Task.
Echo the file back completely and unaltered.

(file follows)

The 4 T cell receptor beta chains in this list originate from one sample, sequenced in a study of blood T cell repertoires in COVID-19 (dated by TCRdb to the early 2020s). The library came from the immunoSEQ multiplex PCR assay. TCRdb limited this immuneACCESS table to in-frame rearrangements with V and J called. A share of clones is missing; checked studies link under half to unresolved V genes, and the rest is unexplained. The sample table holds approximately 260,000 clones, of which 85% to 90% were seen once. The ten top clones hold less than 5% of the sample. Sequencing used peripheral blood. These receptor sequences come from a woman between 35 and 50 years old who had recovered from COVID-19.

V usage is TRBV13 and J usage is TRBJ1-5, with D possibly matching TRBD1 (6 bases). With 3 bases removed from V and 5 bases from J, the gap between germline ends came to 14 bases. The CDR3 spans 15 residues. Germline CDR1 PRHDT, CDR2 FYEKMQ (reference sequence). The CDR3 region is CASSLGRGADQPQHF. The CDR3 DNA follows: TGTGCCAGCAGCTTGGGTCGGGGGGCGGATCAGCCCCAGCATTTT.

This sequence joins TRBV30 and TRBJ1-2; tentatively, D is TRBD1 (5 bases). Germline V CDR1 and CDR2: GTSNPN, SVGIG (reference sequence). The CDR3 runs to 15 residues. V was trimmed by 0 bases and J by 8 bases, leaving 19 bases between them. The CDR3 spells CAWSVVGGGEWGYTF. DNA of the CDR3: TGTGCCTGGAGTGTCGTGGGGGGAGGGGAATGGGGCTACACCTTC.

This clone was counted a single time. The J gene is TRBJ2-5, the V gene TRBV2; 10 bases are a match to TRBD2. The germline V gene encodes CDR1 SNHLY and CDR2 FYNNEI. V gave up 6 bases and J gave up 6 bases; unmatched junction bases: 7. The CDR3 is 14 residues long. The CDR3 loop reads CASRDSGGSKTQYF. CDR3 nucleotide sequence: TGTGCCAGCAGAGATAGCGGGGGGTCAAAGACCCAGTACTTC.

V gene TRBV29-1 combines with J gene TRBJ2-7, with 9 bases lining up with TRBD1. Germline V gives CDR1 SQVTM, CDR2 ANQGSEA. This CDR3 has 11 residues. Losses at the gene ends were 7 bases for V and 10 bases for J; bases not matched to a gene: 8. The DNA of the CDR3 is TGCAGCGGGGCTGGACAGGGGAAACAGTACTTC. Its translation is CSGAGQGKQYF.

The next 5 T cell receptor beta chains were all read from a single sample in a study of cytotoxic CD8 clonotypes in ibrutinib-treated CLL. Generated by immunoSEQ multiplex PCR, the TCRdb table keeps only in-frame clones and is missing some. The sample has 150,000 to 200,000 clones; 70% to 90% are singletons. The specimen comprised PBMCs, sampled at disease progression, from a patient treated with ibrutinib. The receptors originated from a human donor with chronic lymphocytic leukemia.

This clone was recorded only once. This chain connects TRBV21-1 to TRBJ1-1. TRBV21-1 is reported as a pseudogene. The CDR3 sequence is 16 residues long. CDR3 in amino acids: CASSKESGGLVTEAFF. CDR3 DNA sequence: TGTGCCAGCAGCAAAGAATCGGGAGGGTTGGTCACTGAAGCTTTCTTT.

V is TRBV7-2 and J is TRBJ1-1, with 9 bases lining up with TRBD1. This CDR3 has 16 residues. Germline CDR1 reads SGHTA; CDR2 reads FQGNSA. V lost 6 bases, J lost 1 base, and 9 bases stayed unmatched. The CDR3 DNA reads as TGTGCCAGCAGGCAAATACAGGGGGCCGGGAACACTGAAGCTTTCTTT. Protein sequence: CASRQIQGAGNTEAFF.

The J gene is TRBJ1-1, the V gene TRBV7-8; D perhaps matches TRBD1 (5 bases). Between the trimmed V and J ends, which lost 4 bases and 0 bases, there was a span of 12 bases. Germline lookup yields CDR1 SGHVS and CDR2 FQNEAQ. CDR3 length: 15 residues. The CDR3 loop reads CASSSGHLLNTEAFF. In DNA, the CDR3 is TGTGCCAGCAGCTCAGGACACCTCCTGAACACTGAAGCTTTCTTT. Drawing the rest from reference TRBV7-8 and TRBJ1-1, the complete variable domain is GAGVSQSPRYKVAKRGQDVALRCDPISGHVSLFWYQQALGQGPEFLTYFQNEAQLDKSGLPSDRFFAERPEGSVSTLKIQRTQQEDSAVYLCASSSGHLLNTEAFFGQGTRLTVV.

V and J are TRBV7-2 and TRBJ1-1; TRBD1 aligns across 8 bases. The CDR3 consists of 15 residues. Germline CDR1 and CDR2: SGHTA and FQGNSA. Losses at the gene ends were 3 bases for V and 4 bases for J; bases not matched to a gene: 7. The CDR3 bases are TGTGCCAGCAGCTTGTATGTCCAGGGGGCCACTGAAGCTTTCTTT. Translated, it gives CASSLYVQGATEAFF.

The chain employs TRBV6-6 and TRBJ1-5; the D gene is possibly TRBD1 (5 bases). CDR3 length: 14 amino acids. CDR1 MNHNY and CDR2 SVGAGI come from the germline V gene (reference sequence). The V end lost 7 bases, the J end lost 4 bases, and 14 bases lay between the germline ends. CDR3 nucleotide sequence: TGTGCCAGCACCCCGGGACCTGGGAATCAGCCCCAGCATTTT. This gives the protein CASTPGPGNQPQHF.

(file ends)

The 4 T cell receptor beta chains in this list originate from one sample, sequenced in a study of blood T cell repertoires in COVID-19 (dated by TCRdb to the early 2020s). The library came from the immunoSEQ multiplex PCR assay. TCRdb limited this immuneACCESS table to in-frame rearrangements with V and J called. A share of clones is missing; checked studies link under half to unresolved V genes, and the rest is unexplained. The sample table holds approximately 260,000 clones, of which 85% to 90% were seen once. The ten top clones hold less than 5% of the sample. Sequencing used peripheral blood. These receptor sequences come from a woman between 35 and 50 years old who had recovered from COVID-19.

V usage is TRBV13 and J usage is TRBJ1-5, with D possibly matching TRBD1 (6 bases). With 3 bases removed from V and 5 bases from J, the gap between germline ends came to 14 bases. The CDR3 spans 15 residues. Germline CDR1 PRHDT, CDR2 FYEKMQ (reference sequence). The CDR3 region is CASSLGRGADQPQHF. The CDR3 DNA follows: TGTGCCAGCAGCTTGGGTCGGGGGGCGGATCAGCCCCAGCATTTT.

This sequence joins TRBV30 and TRBJ1-2; tentatively, D is TRBD1 (5 bases). Germline V CDR1 and CDR2: GTSNPN, SVGIG (reference sequence). The CDR3 runs to 15 residues. V was trimmed by 0 bases and J by 8 bases, leaving 19 bases between them. The CDR3 spells CAWSVVGGGEWGYTF. DNA of the CDR3: TGTGCCTGGAGTGTCGTGGGGGGAGGGGAATGGGGCTACACCTTC.

This clone was counted a single time. The J gene is TRBJ2-5, the V gene TRBV2; 10 bases are a match to TRBD2. The germline V gene encodes CDR1 SNHLY and CDR2 FYNNEI. V gave up 6 bases and J gave up 6 bases; unmatched junction bases: 7. The CDR3 is 14 residues long. The CDR3 loop reads CASRDSGGSKTQYF. CDR3 nucleotide sequence: TGTGCCAGCAGAGATAGCGGGGGGTCAAAGACCCAGTACTTC.

V gene TRBV29-1 combines with J gene TRBJ2-7, with 9 bases lining up with TRBD1. Germline V gives CDR1 SQVTM, CDR2 ANQGSEA. This CDR3 has 11 residues. Losses at the gene ends were 7 bases for V and 10 bases for J; bases not matched to a gene: 8. The DNA of the CDR3 is TGCAGCGGGGCTGGACAGGGGAAACAGTACTTC. Its translation is CSGAGQGKQYF.

The next 5 T cell receptor beta chains were all read from a single sample in a study of cytotoxic CD8 clonotypes in ibrutinib-treated CLL. Generated by immunoSEQ multiplex PCR, the TCRdb table keeps only in-frame clones and is missing some. The sample has 150,000 to 200,000 clones; 70% to 90% are singletons. The specimen comprised PBMCs, sampled at disease progression, from a patient treated with ibrutinib. The receptors originated from a human donor with chronic lymphocytic leukemia.

This clone was recorded only once. This chain connects TRBV21-1 to TRBJ1-1. TRBV21-1 is reported as a pseudogene. The CDR3 sequence is 16 residues long. CDR3 in amino acids: CASSKESGGLVTEAFF. CDR3 DNA sequence: TGTGCCAGCAGCAAAGAATCGGGAGGGTTGGTCACTGAAGCTTTCTTT.

V is TRBV7-2 and J is TRBJ1-1, with 9 bases lining up with TRBD1. This CDR3 has 16 residues. Germline CDR1 reads SGHTA; CDR2 reads FQGNSA. V lost 6 bases, J lost 1 base, and 9 bases stayed unmatched. The CDR3 DNA reads as TGTGCCAGCAGGCAAATACAGGGGGCCGGGAACACTGAAGCTTTCTTT. Protein sequence: CASRQIQGAGNTEAFF.

The J gene is TRBJ1-1, the V gene TRBV7-8; D perhaps matches TRBD1 (5 bases). Between the trimmed V and J ends, which lost 4 bases and 0 bases, there was a span of 12 bases. Germline lookup yields CDR1 SGHVS and CDR2 FQNEAQ. CDR3 length: 15 residues. The CDR3 loop reads CASSSGHLLNTEAFF. In DNA, the CDR3 is TGTGCCAGCAGCTCAGGACACCTCCTGAACACTGAAGCTTTCTTT. Drawing the rest from reference TRBV7-8 and TRBJ1-1, the complete variable domain is GAGVSQSPRYKVAKRGQDVALRCDPISGHVSLFWYQQALGQGPEFLTYFQNEAQLDKSGLPSDRFFAERPEGSVSTLKIQRTQQEDSAVYLCASSSGHLLNTEAFFGQGTRLTVV.

V and J are TRBV7-2 and TRBJ1-1; TRBD1 aligns across 8 bases. The CDR3 consists of 15 residues. Germline CDR1 and CDR2: SGHTA and FQGNSA. Losses at the gene ends were 3 bases for V and 4 bases for J; bases not matched to a gene: 7. The CDR3 bases are TGTGCCAGCAGCTTGTATGTCCAGGGGGCCACTGAAGCTTTCTTT. Translated, it gives CASSLYVQGATEAFF.

The chain employs TRBV6-6 and TRBJ1-5; the D gene is possibly TRBD1 (5 bases). CDR3 length: 14 amino acids. CDR1 MNHNY and CDR2 SVGAGI come from the germline V gene (reference sequence). The V end lost 7 bases, the J end lost 4 bases, and 14 bases lay between the germline ends. CDR3 nucleotide sequence: TGTGCCAGCACCCCGGGACCTGGGAATCAGCCCCAGCATTTT. This gives the protein CASTPGPGNQPQHF.